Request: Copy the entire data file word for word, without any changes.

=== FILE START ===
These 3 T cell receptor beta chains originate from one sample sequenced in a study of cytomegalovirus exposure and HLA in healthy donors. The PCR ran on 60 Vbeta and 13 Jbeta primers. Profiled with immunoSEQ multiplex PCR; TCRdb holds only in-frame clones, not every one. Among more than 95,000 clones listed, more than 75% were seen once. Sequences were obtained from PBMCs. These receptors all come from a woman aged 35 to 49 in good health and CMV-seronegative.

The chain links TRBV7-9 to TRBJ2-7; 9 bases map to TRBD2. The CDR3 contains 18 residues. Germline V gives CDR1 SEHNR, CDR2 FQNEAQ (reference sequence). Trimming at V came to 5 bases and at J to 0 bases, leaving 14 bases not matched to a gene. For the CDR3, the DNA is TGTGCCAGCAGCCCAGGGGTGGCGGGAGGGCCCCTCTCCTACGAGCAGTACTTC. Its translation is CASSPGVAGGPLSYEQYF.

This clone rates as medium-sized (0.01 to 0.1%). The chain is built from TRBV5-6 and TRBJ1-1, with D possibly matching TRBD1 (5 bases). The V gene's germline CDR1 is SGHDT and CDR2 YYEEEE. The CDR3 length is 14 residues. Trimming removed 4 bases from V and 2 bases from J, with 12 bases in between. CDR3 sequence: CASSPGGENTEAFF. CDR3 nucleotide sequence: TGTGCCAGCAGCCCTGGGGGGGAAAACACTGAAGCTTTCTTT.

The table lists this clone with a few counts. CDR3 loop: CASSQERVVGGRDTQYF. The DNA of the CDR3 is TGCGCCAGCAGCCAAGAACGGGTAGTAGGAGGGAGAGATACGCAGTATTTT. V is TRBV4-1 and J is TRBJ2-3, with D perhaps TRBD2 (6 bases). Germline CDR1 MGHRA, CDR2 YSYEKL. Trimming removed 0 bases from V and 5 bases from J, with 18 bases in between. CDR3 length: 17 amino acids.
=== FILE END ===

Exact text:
These 3 T cell receptor beta chains originate from one sample sequenced in a study of cytomegalovirus exposure and HLA in healthy donors. The PCR ran on 60 Vbeta and 13 Jbeta primers. Profiled with immunoSEQ multiplex PCR; TCRdb holds only in-frame clones, not every one. Among more than 95,000 clones listed, more than 75% were seen once. Sequences were obtained from PBMCs. These receptors all come from a woman aged 35 to 49 in good health and CMV-seronegative.

The chain links TRBV7-9 to TRBJ2-7; 9 bases map to TRBD2. The CDR3 contains 18 residues. Germline V gives CDR1 SEHNR, CDR2 FQNEAQ (reference sequence). Trimming at V came to 5 bases and at J to 0 bases, leaving 14 bases not matched to a gene. For the CDR3, the DNA is TGTGCCAGCAGCCCAGGGGTGGCGGGAGGGCCCCTCTCCTACGAGCAGTACTTC. Its translation is CASSPGVAGGPLSYEQYF.

This clone rates as medium-sized (0.01 to 0.1%). The chain is built from TRBV5-6 and TRBJ1-1, with D possibly matching TRBD1 (5 bases). The V gene's germline CDR1 is SGHDT and CDR2 YYEEEE. The CDR3 length is 14 residues. Trimming removed 4 bases from V and 2 bases from J, with 12 bases in between. CDR3 sequence: CASSPGGENTEAFF. CDR3 nucleotide sequence: TGTGCCAGCAGCCCTGGGGGGGAAAACACTGAAGCTTTCTTT.

The table lists this clone with a few counts. CDR3 loop: CASSQERVVGGRDTQYF. The DNA of the CDR3 is TGCGCCAGCAGCCAAGAACGGGTAGTAGGAGGGAGAGATACGCAGTATTTT. V is TRBV4-1 and J is TRBJ2-3, with D perhaps TRBD2 (6 bases). Germline CDR1 MGHRA, CDR2 YSYEKL. Trimming removed 0 bases from V and 5 bases from J, with 18 bases in between. CDR3 length: 17 amino acids.